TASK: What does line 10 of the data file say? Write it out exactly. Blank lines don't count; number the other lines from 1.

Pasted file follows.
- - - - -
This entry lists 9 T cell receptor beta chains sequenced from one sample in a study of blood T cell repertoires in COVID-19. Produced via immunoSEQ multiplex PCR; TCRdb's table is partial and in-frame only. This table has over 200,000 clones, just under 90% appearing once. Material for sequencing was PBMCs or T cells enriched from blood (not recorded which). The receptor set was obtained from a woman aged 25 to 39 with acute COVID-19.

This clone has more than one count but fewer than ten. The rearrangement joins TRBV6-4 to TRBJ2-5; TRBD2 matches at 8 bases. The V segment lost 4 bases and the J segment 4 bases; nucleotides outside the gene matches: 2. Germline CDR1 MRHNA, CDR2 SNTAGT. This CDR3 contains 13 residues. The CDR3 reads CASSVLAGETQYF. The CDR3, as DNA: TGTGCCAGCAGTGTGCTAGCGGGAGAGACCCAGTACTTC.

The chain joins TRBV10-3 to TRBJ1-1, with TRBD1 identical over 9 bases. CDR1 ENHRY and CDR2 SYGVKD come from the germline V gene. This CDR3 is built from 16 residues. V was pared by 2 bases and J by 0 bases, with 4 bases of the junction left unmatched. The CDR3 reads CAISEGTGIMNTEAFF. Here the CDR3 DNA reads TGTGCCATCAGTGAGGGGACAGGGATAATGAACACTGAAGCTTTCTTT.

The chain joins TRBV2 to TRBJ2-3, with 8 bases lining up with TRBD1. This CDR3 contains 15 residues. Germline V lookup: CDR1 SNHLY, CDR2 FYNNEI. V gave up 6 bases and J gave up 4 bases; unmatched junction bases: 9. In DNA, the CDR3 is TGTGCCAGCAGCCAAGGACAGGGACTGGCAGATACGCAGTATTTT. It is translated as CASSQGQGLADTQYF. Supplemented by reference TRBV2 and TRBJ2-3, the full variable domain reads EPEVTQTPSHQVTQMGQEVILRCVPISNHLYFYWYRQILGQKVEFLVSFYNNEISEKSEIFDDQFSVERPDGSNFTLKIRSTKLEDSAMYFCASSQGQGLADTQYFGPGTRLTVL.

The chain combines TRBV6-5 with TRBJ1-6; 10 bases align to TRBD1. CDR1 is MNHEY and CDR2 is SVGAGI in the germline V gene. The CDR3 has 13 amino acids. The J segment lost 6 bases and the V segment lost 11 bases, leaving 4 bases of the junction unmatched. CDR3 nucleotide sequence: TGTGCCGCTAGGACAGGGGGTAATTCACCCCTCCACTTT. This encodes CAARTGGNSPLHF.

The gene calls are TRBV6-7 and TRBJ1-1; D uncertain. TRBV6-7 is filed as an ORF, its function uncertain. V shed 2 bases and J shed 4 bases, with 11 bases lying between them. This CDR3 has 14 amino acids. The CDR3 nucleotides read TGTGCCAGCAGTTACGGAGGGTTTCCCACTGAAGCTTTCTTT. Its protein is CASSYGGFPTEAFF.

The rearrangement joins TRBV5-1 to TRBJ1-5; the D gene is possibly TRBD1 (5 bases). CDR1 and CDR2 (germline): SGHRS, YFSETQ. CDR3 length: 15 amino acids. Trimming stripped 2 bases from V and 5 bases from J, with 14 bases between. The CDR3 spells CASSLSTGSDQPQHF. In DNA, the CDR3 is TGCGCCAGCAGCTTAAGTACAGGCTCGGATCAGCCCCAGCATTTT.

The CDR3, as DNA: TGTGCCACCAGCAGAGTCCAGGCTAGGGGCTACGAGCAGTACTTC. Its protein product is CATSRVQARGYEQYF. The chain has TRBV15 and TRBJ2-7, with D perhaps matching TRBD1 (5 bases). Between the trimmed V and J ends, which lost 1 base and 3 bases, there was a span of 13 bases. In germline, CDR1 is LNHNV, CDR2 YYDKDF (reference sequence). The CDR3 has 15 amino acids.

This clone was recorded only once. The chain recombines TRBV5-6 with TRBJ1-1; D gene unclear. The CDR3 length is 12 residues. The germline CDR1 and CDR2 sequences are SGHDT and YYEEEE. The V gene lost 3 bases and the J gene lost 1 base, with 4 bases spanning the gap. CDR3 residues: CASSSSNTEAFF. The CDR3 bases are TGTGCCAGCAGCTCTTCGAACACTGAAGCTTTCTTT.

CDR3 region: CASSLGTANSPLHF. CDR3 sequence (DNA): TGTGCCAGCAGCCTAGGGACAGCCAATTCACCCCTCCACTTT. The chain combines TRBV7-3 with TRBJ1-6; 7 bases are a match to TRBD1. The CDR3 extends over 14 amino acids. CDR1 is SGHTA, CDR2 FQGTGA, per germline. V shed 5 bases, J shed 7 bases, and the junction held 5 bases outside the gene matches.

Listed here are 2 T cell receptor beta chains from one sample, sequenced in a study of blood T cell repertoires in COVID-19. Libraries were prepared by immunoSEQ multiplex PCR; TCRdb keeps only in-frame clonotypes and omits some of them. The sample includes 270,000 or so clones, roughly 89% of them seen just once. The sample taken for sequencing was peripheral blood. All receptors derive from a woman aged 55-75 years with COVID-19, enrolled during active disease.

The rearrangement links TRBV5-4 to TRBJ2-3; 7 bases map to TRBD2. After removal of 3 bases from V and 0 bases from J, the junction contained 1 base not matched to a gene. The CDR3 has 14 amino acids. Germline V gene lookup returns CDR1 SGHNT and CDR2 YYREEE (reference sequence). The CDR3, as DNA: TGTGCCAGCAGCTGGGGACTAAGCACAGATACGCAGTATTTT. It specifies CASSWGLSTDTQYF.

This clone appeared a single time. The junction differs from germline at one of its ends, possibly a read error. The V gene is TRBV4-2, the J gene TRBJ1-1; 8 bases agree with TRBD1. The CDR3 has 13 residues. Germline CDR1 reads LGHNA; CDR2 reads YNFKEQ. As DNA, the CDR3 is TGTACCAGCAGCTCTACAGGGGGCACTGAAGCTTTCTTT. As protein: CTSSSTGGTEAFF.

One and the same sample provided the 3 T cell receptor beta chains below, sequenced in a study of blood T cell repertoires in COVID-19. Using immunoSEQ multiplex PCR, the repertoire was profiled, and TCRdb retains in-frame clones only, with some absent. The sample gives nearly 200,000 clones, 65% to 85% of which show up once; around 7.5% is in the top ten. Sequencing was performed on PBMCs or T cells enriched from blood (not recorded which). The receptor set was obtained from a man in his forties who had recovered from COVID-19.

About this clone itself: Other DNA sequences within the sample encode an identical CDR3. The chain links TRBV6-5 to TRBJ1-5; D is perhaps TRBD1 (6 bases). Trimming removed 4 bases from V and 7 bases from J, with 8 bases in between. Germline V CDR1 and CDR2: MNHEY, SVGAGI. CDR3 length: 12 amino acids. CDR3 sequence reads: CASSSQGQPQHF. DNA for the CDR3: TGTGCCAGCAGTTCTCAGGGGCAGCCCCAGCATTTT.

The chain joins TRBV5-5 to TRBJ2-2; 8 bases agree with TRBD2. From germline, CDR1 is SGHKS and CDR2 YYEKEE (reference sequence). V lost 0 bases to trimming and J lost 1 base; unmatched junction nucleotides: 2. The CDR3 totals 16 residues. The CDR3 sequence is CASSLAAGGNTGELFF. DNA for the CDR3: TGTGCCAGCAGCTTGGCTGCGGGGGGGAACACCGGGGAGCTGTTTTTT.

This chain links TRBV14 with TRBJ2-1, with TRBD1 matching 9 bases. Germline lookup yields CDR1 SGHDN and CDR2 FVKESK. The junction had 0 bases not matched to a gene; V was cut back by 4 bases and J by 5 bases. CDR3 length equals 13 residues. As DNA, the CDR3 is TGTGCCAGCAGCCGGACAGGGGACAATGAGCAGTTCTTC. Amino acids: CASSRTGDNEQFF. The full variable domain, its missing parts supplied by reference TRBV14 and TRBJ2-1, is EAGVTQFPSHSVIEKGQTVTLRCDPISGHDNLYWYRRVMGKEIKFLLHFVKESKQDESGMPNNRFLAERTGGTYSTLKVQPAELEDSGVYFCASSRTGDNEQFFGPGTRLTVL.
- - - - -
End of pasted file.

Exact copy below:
CDR3 region: CASSLGTANSPLHF. CDR3 sequence (DNA): TGTGCCAGCAGCCTAGGGACAGCCAATTCACCCCTCCACTTT. The chain combines TRBV7-3 with TRBJ1-6; 7 bases are a match to TRBD1. The CDR3 extends over 14 amino acids. CDR1 is SGHTA, CDR2 FQGTGA, per germline. V shed 5 bases, J shed 7 bases, and the junction held 5 bases outside the gene matches.